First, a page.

Have suitcase, will travel! #Conferences #PhD #perks

There are times when I lament how hard it is to do a PhD: countless hours writing and thinking that I no longer know what I’ve written or think anymore. Or the constant worry that no-one will be interested in my research when, and if, I ever finish this d@%n thesis! But when I feel like that, I try to shake my focus from my #firstworldproblems and start concentrating on what is great about doing a PhD- conferences! Continue reading

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Facebook for learning

Are you a devoted social network user? Are your students ardent social network users? I’m going to take a wild guess and say that you answered ‘yes’ to at least one, if not both of these questions. Of course, I don’t want to assume that every man and his dog has a Facebook profile (although I have heard of a few cats that have one), it would be hard to deny the widespread use of social networking applications. Seeing as this is the case, why not use them for teaching?

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Wikis for teaching

This week I’m celebrating my first academic publication about a project I did with a group of English language students in an academic preparation course using wikis for writing practice. After the initial excitement of being published, and showing off my name in print to my kids (who promptly asked what was for dinner) it’s given me reason to revisit what I learned about wikis for teaching. The three most important points can be summed up as 1) choose your wiki carefully, 2) spend some time creating productive relationships, and 3) instill new ways of thinking about authorship. Continue reading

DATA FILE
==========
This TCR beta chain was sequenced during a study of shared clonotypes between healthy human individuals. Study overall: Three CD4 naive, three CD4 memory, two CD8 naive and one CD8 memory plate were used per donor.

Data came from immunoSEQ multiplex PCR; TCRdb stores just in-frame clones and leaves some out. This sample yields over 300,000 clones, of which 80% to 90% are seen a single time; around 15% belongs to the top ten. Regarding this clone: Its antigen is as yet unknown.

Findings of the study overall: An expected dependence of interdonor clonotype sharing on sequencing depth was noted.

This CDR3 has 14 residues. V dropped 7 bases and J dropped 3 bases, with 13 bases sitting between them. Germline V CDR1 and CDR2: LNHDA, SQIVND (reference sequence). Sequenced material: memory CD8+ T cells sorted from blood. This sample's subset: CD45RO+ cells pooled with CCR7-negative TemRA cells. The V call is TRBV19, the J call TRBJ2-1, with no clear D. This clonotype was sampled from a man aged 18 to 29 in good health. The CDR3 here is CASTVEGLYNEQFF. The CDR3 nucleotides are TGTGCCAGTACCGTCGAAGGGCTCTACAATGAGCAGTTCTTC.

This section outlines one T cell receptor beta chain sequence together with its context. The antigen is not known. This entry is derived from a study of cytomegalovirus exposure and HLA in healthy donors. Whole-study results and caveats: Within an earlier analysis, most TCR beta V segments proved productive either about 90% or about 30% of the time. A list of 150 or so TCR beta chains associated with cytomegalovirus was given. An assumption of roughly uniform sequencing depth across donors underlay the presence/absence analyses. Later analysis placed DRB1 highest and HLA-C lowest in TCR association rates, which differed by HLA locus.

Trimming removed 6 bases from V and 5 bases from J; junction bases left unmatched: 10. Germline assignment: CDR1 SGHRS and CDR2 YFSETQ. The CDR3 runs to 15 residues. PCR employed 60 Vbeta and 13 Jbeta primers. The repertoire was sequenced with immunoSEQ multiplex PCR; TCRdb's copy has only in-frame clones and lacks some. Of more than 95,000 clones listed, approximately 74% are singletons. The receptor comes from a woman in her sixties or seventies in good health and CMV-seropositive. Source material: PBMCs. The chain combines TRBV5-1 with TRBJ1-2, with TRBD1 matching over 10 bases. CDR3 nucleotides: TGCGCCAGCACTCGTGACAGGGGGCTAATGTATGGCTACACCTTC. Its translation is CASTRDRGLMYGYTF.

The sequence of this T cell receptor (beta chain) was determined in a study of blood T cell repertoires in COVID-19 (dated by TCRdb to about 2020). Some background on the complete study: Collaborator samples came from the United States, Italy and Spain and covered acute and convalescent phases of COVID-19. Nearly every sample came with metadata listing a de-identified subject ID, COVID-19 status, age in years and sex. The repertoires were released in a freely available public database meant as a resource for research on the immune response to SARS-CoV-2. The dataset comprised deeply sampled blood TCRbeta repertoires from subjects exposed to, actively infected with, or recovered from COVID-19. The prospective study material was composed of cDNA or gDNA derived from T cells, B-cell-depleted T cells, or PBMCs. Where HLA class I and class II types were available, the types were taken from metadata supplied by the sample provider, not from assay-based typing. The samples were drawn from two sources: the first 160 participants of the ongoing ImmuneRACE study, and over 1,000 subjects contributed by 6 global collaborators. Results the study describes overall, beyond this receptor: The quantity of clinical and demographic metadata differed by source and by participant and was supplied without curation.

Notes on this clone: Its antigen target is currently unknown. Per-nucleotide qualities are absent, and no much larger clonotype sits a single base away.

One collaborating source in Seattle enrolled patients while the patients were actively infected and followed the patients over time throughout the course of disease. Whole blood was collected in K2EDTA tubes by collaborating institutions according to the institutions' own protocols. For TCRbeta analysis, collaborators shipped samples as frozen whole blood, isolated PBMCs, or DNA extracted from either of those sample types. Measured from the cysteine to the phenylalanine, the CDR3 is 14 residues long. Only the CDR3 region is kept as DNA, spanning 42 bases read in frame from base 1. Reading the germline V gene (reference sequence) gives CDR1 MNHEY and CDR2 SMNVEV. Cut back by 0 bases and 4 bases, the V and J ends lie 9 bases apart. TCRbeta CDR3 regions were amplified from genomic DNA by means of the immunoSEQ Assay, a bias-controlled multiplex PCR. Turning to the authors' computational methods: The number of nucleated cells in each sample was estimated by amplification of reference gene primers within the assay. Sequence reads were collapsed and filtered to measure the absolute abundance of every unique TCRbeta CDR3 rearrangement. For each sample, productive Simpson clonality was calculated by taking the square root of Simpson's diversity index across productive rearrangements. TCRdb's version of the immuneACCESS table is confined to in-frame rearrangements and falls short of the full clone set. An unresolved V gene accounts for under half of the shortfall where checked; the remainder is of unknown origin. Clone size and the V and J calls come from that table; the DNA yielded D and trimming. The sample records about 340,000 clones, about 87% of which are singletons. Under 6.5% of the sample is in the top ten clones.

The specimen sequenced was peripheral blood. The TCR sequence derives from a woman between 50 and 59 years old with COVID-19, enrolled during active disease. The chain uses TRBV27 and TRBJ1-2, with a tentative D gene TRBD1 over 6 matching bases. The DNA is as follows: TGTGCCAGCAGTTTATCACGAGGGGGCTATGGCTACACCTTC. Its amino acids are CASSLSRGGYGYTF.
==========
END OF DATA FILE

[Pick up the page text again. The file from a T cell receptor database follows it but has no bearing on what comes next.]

PhDs and the Art of Zen

I could have called this post “Zen and the art of PhDs”, discussing spiritual philosophy and how you can apply it to improve your practice of studying for a PhD. But instead I am going to focus on how you can develop a useful practice that can be applied to your life through the necessity of managing PhD study. And while it’s called an ‘art’- you don’t need to become a master- it is a practice in progress.

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